The Pennsylvania Ballet, in the midst of its 50th-anniversary season, presented “Serenade and Other Dances,” a quartet of works that honors the company’s past and heralds its future. Serenade (the only work named in the program’s title, a reflection of its stature) is also celebrating an anniversary, its 80th.
This company and this particular ballet are bound together by both a person, George Balanchine, and a place, Philadelphia. Balanchine came to the United States in late 1933 and started choreographing Serenade the following March. As rehearsals began, he asked his patron, Lincoln Kirstein, to pray for him. Kirstein was not a religious man, but Balanchine was, and Serenade is in many ways a spiritual ballet, though it has no story, scenery, or characters. It has, rather, steps and gestures that make manifest a sublime piece of music, Tchaikovsky’s Serenade for Strings in C major, Op. 48.
Barbara Weisberger, who founded the Pennsylvania Ballet with Balanchine’s encouragement, watched him create Serenade. She was then an eight-year-old child crouched under a piano, the youngest student at his brand new School of American Ballet in New York City. He was rehearsing the older girls, some of whom had come from Philadelphia, where they had studied with Catherine and Dorothie Littlefield. Balanchine knew the Littlefield sisters, particularly Dorothie, through ballet circles in Paris, and, decades later, he confided to Weisberger, “You know, when I came to this country I didn’t know many people, but I did know Dorothie Littlefield.” In short order, he invited Littlefield and six of her most promising pupils to join him in Manhattan. He established a school first and then a company.
He later told someone that the Littlefield students had “good feet, but no speed,” and that was the impetus for Serenade. Indeed, one ballerina remembered, “We worked on it every day, and all I can recall now is running.” They learned how the steps they practiced in the studio could evolve into something beautiful onstage. Critic Edwin Denby deemed the ballet “a graduation exercise.”
Ah, but what an exercise! Serenade’s opening tableau features 17 ballerinas in diagonal rows, right arms high and outstretched to match the long, exquisite chords of the music. Slowly, they bend their elbows to shield their eyes from a mystical light.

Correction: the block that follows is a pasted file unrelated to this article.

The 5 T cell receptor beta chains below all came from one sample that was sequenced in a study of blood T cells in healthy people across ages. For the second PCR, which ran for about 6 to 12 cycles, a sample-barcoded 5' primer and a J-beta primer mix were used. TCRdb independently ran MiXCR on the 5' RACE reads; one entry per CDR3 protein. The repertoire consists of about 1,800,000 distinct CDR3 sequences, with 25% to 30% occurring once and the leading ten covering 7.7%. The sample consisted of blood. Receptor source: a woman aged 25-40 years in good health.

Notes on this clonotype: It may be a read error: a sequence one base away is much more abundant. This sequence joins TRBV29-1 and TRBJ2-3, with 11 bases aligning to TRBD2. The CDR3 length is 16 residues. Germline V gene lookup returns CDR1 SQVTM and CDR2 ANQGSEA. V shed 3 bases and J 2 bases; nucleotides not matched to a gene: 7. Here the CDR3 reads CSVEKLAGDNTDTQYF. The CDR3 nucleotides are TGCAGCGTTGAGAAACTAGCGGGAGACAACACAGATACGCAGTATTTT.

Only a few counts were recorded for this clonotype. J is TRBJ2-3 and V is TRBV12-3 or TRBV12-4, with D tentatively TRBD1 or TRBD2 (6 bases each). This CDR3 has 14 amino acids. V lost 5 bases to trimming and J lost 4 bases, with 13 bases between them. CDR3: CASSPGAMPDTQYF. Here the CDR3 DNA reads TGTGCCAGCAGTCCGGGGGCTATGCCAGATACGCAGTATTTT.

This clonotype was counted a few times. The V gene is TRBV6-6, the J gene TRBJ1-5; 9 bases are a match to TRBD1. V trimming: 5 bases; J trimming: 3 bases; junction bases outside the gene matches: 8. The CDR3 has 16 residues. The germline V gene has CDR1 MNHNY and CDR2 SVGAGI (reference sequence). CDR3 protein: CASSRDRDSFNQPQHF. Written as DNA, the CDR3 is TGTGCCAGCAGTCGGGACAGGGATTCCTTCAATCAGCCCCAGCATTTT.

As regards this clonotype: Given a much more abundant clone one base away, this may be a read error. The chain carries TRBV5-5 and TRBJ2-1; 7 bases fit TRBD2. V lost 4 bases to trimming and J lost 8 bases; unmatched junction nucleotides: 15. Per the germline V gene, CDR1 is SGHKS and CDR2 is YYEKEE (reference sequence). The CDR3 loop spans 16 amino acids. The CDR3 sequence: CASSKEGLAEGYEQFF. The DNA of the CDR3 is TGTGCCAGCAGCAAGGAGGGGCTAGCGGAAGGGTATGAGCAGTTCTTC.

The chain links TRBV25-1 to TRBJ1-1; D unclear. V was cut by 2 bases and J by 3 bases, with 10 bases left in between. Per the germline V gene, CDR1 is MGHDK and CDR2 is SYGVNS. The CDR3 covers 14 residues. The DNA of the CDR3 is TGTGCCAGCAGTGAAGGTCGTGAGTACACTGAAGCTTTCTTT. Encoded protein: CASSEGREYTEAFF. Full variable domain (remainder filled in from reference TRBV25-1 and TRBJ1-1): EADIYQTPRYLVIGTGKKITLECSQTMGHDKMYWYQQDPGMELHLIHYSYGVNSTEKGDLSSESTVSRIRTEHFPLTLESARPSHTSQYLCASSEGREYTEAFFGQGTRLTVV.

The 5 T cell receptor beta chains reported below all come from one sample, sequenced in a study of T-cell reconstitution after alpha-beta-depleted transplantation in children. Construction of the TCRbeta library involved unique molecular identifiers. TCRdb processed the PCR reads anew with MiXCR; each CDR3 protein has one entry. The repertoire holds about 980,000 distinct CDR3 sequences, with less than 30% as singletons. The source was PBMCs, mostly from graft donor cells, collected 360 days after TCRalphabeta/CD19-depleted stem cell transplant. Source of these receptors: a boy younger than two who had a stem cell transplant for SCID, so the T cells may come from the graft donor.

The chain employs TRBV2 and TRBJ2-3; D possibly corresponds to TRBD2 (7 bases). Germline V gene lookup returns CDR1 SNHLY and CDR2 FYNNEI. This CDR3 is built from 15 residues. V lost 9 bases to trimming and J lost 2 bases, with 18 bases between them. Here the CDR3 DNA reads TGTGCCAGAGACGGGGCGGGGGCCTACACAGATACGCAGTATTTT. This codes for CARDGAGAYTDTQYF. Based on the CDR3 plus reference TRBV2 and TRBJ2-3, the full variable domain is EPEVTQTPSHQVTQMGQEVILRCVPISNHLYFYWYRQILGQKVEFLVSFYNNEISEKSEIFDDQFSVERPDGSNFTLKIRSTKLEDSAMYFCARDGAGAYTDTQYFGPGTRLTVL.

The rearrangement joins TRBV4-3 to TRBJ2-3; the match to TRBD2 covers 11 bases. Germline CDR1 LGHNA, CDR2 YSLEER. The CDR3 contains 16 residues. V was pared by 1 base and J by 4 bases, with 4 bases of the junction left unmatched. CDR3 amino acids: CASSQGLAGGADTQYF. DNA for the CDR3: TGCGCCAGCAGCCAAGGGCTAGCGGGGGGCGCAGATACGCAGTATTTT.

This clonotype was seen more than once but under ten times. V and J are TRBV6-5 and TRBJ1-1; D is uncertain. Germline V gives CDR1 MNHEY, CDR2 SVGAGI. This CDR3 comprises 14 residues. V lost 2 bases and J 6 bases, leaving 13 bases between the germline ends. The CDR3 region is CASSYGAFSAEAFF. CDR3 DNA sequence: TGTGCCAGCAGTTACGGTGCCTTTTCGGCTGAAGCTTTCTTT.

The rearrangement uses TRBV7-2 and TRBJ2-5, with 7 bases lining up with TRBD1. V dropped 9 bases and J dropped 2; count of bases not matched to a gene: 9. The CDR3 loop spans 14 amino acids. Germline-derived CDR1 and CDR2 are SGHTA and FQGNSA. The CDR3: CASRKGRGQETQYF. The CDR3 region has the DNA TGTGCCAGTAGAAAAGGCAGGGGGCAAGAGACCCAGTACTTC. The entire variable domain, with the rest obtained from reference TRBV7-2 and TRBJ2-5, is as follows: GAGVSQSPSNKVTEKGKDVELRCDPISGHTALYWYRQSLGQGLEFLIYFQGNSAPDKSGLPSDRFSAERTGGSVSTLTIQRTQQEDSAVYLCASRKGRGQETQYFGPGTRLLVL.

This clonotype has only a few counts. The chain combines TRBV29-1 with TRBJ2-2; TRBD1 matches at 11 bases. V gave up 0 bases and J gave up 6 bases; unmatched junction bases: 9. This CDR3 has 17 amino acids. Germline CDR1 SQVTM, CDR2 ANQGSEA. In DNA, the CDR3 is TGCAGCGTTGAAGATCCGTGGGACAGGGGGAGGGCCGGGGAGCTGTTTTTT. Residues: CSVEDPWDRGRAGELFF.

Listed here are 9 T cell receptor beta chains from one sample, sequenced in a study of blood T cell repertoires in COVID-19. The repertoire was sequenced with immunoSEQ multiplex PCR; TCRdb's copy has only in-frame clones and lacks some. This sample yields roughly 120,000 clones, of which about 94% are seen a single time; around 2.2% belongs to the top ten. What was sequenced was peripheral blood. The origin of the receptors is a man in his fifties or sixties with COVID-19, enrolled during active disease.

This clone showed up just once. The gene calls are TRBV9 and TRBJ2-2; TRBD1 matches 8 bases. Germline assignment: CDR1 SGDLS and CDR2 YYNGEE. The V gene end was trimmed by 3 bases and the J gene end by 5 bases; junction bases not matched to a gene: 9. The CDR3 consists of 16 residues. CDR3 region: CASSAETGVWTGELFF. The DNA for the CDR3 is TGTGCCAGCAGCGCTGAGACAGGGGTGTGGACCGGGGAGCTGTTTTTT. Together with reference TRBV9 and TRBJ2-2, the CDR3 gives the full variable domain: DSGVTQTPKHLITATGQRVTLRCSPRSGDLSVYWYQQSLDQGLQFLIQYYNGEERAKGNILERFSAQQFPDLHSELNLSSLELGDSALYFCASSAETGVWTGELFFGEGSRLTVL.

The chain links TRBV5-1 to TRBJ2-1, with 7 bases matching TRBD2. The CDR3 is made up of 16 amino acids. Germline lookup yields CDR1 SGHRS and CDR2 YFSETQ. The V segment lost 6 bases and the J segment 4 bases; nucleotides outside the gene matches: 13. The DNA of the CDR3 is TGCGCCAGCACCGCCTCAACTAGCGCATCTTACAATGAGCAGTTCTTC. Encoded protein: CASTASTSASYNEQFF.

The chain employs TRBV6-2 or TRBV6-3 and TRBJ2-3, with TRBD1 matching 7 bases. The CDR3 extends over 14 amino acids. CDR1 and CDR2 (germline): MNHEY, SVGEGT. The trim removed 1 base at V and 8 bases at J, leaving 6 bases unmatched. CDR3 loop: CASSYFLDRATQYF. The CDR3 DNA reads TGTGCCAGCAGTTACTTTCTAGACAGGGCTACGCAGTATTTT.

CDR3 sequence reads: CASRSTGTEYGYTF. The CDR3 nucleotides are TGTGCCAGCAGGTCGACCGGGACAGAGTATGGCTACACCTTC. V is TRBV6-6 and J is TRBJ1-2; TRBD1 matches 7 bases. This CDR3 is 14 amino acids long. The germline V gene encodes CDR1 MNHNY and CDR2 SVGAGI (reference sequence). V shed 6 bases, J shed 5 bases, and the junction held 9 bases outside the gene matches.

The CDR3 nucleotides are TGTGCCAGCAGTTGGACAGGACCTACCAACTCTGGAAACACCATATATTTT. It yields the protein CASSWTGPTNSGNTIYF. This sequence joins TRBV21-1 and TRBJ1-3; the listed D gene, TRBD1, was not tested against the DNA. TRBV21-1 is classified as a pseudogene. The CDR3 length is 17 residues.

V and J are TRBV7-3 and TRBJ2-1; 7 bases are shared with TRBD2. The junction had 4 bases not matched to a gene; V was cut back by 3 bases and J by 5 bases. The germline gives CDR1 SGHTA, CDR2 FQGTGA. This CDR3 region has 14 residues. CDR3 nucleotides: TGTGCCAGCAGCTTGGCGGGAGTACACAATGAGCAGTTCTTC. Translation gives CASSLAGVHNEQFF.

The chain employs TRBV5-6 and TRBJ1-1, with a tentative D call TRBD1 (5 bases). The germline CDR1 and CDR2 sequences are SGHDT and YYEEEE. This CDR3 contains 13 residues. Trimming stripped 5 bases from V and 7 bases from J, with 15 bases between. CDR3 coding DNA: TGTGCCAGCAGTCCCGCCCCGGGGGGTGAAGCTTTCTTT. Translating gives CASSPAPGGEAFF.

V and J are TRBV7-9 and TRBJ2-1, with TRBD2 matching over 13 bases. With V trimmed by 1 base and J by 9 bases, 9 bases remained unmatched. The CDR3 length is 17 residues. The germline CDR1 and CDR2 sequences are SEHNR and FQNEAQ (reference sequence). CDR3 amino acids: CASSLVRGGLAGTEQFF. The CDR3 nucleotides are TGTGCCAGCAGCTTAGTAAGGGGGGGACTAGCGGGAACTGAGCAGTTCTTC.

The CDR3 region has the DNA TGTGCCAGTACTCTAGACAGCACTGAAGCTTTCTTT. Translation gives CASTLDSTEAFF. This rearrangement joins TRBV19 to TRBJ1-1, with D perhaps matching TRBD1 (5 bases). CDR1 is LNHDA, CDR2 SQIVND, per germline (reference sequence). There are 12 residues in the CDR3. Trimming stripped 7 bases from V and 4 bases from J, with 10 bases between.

Reaction to the rise of Hitler
Ruthanna Boris remembered the thrill she felt when Balanchine announced he was making a new ballet just for them, his first American dancers. They convened in Studio A, and, after some preliminaries, he began to talk: “In Germany there is awful man — terrible, awful man! He looks like me only he has moustache.” When the Germans see this man, Balanchine explained, “they do this,” and he abruptly thrust his arm forward in a high salute. “But, you see, I am not bad man, I do not wear moustache — maybe, for me, you do this,” and he redirected his arm to the right and relaxed it slightly. He demonstrated the rest of the sequence, as the students followed along, and then he proclaimed, “[W]e dance!”
Balanchine once called Serenade simply “a dance in the moonlight,” a ballet without a story, but it seems clear that on his mind that day in March 1934 were matters of good and evil, light and darkness, and the transforming power of art. Lying in bed that night, Boris mulled over what she had heard and seen: “I looked up at my bedroom ceiling and said ‘Whatever you are, wherever you may exist, you were with us in Studio A.'”
Serenade premiered outdoors, at Woodlands, the Greenburgh, New York estate owned by banker Felix Warburg, whose son, Edward, had cofounded the school with Kirstein and Balanchine. There had been some debate about how to present their new ensemble to the public. “Suddenly it was decided that what I wanted more than anything else for my upcoming birthday was a performance by this company of ballet dancers at the family place,” Edward Warburg quipped nearly a half-century later. “We put up a platform on the lawn which to this day has never recovered; there is still a brown spot in the grass.” Actually, what’s in the grass now is a commemorative plaque, and the grass itself — indeed much of the estate — was donated to the local school district long ago.
And Serenade is not exactly what it once was, either. Balanchine changed it over the years, and the Pennsylvania Ballet performs a subsequent version that nevertheless preserves its loveliness and its soul. In this anniversary production, the soloists are more distinctive, and Ian Hussey in particular danced with surety and brio.
In the Old Testament, the prophet Isaiah speaks of evil and judgment and redemption. He has a vision of heaven, where the glory of the Lord is so bright that the seraphs shield their faces with their wings. Serenade has hints of Paradise. Who really needs a story?